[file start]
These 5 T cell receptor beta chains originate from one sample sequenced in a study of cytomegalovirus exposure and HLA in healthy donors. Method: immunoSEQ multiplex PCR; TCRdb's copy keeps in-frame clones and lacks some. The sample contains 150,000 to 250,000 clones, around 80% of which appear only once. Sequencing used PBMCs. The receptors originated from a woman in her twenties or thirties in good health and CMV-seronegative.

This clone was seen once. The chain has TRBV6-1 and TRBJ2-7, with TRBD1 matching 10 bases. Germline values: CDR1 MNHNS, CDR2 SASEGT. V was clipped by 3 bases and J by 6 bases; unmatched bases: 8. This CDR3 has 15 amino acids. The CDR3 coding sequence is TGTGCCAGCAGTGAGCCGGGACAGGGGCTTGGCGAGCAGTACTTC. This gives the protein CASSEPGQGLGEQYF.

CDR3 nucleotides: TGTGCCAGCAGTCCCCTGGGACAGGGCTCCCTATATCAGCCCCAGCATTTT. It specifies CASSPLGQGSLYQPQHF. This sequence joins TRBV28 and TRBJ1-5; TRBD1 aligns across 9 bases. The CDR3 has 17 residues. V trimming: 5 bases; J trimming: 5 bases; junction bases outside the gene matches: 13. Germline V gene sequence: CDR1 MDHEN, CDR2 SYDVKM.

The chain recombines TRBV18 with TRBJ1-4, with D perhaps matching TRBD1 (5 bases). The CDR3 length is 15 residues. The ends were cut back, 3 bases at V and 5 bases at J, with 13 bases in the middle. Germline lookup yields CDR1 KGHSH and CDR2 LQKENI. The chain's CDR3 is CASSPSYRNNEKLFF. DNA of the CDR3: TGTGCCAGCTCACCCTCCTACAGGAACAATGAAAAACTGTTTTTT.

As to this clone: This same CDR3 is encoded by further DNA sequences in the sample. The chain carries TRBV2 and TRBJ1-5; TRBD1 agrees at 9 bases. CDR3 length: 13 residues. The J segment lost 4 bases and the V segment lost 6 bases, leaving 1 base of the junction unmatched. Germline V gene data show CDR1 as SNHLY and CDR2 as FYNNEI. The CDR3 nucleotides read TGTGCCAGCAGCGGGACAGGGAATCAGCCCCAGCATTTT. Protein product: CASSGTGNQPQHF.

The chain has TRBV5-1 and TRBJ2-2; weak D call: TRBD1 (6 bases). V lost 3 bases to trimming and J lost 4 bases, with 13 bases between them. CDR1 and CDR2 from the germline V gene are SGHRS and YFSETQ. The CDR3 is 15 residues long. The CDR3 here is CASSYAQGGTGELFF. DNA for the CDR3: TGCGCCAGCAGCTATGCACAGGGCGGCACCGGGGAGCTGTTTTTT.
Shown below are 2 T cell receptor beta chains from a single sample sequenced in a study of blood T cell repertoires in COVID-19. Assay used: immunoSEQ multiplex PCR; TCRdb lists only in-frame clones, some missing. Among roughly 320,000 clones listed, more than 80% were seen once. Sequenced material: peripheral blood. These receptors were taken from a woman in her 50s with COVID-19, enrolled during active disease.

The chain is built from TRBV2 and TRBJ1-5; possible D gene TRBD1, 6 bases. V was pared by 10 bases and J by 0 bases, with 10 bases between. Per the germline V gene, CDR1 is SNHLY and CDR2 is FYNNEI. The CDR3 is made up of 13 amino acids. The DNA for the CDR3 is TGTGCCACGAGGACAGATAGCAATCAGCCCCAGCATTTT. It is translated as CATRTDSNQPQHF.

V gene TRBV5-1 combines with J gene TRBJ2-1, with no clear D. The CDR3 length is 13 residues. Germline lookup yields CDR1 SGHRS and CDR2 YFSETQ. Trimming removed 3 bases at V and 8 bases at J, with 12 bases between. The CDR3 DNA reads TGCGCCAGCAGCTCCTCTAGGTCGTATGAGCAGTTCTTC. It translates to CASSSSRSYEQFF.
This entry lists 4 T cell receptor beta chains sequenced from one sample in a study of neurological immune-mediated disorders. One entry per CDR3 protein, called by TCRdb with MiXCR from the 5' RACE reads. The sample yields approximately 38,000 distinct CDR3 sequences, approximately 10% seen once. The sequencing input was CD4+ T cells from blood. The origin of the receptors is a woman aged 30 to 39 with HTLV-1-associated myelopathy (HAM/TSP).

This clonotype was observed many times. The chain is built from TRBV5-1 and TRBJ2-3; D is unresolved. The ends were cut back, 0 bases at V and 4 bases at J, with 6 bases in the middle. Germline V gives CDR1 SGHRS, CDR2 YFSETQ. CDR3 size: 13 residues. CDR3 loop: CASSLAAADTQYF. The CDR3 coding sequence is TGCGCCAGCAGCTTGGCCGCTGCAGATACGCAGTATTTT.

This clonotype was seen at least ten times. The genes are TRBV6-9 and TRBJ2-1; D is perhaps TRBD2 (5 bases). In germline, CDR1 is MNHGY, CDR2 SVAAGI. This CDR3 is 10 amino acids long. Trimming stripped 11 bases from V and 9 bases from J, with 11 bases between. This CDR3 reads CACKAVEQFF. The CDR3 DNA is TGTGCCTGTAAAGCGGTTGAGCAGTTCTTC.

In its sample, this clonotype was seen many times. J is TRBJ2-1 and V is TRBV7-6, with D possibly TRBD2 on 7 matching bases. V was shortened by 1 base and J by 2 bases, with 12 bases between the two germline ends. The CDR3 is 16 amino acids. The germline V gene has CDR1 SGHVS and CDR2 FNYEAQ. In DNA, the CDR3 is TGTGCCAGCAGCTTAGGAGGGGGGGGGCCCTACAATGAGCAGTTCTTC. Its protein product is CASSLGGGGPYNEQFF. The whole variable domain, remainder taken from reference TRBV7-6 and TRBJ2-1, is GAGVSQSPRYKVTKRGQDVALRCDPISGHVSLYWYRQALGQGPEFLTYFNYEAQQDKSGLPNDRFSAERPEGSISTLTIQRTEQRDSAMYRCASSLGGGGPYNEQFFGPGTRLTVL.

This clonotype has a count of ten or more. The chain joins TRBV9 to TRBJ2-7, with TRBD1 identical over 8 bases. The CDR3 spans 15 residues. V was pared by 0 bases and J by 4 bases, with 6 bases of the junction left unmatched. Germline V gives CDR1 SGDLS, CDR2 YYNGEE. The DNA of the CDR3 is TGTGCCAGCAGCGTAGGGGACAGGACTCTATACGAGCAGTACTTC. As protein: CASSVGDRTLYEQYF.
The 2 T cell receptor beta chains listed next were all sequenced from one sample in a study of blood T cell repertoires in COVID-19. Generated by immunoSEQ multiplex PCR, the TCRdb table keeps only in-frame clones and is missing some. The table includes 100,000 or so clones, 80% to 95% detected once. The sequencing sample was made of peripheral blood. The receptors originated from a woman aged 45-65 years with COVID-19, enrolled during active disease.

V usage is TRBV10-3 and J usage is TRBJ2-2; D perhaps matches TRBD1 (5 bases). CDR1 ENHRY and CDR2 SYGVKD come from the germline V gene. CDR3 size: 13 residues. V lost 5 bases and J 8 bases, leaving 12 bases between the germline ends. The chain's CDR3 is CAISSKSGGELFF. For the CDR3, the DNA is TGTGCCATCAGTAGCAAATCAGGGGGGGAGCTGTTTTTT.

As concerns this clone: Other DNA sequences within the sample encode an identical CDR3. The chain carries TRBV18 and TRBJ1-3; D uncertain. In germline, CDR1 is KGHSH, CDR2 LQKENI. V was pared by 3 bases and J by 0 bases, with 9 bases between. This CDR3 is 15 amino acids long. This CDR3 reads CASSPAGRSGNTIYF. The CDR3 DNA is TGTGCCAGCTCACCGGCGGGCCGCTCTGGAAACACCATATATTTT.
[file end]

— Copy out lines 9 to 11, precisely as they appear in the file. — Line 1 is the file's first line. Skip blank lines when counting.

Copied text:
V gene TRBV5-1 combines with J gene TRBJ2-1, with no clear D. The CDR3 length is 13 residues. Germline lookup yields CDR1 SGHRS and CDR2 YFSETQ. Trimming removed 3 bases at V and 8 bases at J, with 12 bases between. The CDR3 DNA reads TGCGCCAGCAGCTCCTCTAGGTCGTATGAGCAGTTCTTC. It translates to CASSSSRSYEQFF.
This entry lists 4 T cell receptor beta chains sequenced from one sample in a study of neurological immune-mediated disorders. One entry per CDR3 protein, called by TCRdb with MiXCR from the 5' RACE reads. The sample yields approximately 38,000 distinct CDR3 sequences, approximately 10% seen once. The sequencing input was CD4+ T cells from blood. The origin of the receptors is a woman aged 30 to 39 with HTLV-1-associated myelopathy (HAM/TSP).

This clonotype was observed many times. The chain is built from TRBV5-1 and TRBJ2-3; D is unresolved. The ends were cut back, 0 bases at V and 4 bases at J, with 6 bases in the middle. Germline V gives CDR1 SGHRS, CDR2 YFSETQ. CDR3 size: 13 residues. CDR3 loop: CASSLAAADTQYF. The CDR3 coding sequence is TGCGCCAGCAGCTTGGCCGCTGCAGATACGCAGTATTTT.